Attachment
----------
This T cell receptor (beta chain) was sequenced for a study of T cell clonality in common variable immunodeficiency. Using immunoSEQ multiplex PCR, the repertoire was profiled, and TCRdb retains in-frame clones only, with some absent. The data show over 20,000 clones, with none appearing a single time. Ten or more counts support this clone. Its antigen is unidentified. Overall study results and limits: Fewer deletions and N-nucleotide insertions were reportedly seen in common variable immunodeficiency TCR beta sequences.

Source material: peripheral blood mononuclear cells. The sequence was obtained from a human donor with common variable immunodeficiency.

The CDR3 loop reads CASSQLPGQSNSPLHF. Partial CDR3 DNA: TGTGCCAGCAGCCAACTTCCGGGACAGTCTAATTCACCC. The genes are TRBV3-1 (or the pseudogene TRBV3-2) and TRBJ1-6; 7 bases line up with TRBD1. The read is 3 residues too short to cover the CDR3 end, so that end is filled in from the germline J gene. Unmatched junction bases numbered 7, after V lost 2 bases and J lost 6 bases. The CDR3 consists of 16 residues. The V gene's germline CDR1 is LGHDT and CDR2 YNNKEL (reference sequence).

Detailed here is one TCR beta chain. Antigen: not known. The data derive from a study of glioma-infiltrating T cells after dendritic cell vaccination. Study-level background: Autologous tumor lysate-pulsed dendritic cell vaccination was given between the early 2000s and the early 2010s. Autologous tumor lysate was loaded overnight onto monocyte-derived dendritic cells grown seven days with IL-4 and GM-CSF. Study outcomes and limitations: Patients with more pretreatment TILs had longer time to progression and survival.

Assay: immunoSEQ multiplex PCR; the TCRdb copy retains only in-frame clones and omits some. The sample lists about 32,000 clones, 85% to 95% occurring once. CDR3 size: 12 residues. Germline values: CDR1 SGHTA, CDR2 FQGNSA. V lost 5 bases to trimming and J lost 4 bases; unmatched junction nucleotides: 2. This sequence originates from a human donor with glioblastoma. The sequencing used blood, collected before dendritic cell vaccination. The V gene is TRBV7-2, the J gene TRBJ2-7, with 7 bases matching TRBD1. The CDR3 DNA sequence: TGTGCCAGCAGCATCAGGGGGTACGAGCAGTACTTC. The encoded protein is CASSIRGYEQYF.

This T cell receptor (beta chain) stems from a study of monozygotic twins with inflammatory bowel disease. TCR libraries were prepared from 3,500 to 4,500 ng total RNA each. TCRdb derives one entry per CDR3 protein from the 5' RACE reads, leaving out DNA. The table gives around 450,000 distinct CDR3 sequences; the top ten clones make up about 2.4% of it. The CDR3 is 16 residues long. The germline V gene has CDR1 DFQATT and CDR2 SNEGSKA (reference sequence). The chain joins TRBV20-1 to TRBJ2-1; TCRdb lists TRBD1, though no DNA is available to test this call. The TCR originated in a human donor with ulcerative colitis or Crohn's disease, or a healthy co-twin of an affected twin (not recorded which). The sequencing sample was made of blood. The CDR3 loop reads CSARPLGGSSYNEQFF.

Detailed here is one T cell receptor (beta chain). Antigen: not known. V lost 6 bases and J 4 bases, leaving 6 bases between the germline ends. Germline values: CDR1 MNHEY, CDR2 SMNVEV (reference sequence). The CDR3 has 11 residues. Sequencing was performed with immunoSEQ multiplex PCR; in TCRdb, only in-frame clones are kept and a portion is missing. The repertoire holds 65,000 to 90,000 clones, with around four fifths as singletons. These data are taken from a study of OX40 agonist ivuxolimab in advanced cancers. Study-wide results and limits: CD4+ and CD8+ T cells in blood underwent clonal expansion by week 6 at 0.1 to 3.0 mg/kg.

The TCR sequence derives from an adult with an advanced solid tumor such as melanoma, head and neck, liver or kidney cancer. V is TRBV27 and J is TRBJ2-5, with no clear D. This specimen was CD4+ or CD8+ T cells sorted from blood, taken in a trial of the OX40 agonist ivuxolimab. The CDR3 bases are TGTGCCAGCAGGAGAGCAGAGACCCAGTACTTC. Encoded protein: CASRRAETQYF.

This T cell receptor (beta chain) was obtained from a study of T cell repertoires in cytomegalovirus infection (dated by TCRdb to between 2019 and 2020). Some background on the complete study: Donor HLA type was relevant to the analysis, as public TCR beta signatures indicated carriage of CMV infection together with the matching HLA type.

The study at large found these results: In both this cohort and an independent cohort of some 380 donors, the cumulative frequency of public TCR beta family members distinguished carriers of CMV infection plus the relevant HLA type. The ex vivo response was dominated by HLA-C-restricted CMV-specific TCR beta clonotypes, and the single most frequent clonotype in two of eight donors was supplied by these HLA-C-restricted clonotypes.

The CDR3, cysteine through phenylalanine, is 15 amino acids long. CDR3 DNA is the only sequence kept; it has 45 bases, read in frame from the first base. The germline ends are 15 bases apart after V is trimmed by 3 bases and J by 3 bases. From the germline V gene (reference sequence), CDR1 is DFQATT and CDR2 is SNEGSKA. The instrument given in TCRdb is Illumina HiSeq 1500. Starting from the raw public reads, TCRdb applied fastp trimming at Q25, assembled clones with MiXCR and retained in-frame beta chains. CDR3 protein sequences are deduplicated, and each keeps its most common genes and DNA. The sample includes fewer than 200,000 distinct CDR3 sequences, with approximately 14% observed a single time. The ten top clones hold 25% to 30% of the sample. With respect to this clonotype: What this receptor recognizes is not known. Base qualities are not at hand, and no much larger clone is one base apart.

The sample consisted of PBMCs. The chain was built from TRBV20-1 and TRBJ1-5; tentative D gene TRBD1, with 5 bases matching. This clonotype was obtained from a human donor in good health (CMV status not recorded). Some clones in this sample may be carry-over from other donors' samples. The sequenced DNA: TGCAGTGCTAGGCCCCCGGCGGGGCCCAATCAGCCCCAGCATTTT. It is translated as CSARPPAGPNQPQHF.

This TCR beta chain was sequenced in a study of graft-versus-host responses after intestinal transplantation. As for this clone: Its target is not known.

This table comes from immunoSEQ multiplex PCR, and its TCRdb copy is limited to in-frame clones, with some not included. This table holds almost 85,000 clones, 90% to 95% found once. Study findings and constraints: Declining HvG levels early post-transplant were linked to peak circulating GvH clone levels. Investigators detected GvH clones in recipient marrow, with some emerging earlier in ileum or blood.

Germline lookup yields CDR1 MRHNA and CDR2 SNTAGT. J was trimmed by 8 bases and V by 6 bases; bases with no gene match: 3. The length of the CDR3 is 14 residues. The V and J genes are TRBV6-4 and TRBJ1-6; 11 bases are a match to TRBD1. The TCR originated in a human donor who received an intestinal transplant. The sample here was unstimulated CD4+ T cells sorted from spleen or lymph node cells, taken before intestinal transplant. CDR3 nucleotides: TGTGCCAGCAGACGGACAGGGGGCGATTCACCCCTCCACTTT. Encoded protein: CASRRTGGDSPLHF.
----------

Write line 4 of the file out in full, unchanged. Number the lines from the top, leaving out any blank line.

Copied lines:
Detailed here is one TCR beta chain. Antigen: not known. The data derive from a study of glioma-infiltrating T cells after dendritic cell vaccination. Study-level background: Autologous tumor lysate-pulsed dendritic cell vaccination was given between the early 2000s and the early 2010s. Autologous tumor lysate was loaded overnight onto monocyte-derived dendritic cells grown seven days with IL-4 and GM-CSF. Study outcomes and limitations: Patients with more pretreatment TILs had longer time to progression and survival.